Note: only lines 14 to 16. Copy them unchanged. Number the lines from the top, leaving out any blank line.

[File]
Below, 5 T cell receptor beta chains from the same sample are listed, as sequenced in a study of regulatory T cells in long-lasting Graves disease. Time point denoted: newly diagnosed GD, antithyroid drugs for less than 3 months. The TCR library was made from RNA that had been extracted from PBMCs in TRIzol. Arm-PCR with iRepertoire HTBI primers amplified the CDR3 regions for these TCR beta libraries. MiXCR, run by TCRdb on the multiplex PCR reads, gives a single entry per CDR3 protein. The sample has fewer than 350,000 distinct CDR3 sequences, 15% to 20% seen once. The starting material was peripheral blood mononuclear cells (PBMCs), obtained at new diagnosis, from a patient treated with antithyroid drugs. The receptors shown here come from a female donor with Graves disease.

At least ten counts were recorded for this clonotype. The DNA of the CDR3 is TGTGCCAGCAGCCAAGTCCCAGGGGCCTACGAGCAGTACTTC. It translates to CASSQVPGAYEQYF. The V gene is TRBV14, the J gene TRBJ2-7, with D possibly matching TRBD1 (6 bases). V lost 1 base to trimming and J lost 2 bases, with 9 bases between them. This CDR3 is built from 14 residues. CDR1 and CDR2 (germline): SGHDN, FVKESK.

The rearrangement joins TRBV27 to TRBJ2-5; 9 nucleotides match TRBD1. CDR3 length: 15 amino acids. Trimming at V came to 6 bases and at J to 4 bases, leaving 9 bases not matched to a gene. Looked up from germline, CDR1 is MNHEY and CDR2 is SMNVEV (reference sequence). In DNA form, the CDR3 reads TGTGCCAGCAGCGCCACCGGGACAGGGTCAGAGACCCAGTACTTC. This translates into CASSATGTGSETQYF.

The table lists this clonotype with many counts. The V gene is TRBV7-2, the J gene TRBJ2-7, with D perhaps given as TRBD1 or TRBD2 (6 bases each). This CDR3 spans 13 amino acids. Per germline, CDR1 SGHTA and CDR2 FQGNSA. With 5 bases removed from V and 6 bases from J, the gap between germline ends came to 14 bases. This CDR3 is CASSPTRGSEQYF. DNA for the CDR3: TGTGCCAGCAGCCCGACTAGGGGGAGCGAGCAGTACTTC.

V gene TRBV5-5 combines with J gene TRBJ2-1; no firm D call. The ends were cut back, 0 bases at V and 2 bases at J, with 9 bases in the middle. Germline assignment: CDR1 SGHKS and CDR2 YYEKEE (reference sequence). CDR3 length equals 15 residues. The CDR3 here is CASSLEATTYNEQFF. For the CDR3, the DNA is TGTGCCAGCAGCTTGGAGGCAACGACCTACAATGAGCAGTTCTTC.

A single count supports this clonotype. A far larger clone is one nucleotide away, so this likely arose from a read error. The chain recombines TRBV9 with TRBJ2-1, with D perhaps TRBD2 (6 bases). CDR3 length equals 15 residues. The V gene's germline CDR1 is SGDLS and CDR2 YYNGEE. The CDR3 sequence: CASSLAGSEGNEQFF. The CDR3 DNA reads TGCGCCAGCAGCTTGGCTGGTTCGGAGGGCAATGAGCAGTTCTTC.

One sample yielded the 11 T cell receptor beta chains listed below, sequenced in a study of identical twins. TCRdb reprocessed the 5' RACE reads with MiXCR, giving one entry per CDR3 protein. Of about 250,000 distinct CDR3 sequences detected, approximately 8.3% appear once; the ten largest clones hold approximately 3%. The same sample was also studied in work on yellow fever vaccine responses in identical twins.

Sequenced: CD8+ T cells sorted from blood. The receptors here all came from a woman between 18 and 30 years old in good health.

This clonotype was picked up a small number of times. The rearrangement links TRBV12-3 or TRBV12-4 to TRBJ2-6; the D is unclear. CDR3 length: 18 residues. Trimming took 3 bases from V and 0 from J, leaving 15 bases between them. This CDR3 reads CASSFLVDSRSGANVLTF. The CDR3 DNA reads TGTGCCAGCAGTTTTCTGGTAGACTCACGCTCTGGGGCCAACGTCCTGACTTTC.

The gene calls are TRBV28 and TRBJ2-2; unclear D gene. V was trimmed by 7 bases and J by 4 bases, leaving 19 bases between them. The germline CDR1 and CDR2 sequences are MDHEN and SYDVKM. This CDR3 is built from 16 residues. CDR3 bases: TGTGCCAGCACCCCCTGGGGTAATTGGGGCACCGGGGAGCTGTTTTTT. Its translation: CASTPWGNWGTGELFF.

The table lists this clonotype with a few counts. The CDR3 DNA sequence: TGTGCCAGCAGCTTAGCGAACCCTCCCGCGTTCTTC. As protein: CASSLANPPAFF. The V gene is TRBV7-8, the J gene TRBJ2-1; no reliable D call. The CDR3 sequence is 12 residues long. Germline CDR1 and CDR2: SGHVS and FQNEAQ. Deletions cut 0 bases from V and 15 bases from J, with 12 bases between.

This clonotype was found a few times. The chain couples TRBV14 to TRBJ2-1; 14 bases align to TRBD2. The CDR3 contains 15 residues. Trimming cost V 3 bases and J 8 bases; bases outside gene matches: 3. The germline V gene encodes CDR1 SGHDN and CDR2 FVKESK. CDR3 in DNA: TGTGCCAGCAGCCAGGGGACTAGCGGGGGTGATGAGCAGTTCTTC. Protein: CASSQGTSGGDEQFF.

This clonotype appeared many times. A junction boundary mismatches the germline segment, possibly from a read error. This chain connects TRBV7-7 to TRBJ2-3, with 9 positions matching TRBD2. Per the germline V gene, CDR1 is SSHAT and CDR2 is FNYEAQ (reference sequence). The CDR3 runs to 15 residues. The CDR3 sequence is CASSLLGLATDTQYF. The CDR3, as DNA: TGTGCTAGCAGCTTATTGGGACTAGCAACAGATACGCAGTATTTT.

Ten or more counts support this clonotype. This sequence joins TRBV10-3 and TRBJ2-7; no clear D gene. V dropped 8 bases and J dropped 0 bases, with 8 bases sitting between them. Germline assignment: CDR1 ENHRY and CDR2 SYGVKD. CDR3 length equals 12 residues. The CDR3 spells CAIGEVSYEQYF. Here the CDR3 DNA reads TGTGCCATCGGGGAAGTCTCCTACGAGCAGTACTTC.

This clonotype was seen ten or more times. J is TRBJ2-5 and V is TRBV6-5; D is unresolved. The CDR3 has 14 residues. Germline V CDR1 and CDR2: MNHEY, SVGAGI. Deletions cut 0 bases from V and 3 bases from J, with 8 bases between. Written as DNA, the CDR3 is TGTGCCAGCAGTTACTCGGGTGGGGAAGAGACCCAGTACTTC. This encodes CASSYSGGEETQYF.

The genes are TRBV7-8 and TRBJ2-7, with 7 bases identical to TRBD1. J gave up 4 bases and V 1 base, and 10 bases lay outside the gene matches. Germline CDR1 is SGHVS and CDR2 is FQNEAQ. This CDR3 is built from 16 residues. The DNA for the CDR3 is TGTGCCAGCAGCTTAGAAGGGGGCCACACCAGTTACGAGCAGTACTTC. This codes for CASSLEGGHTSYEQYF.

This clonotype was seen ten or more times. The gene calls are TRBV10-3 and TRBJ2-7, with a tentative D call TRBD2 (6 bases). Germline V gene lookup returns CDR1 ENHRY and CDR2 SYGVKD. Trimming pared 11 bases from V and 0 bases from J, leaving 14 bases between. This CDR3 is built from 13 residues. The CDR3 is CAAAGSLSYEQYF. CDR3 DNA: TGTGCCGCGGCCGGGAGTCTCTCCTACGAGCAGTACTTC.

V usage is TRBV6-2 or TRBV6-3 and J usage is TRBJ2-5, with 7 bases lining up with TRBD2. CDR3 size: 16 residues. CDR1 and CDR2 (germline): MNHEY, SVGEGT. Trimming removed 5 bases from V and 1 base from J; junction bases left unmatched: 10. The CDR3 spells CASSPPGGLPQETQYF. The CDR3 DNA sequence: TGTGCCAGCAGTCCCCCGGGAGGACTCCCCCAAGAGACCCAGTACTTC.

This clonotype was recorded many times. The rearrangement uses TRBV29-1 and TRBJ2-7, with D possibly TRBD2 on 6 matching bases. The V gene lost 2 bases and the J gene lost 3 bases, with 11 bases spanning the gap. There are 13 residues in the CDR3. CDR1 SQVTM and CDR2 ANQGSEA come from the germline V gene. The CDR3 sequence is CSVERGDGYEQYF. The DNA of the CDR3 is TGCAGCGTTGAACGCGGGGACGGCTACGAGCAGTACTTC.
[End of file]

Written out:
Ten or more counts support this clonotype. This sequence joins TRBV10-3 and TRBJ2-7; no clear D gene. V dropped 8 bases and J dropped 0 bases, with 8 bases sitting between them. Germline assignment: CDR1 ENHRY and CDR2 SYGVKD. CDR3 length equals 12 residues. The CDR3 spells CAIGEVSYEQYF. Here the CDR3 DNA reads TGTGCCATCGGGGAAGTCTCCTACGAGCAGTACTTC.

This clonotype was seen ten or more times. J is TRBJ2-5 and V is TRBV6-5; D is unresolved. The CDR3 has 14 residues. Germline V CDR1 and CDR2: MNHEY, SVGAGI. Deletions cut 0 bases from V and 3 bases from J, with 8 bases between. Written as DNA, the CDR3 is TGTGCCAGCAGTTACTCGGGTGGGGAAGAGACCCAGTACTTC. This encodes CASSYSGGEETQYF.

The genes are TRBV7-8 and TRBJ2-7, with 7 bases identical to TRBD1. J gave up 4 bases and V 1 base, and 10 bases lay outside the gene matches. Germline CDR1 is SGHVS and CDR2 is FQNEAQ. This CDR3 is built from 16 residues. The DNA for the CDR3 is TGTGCCAGCAGCTTAGAAGGGGGCCACACCAGTTACGAGCAGTACTTC. This codes for CASSLEGGHTSYEQYF.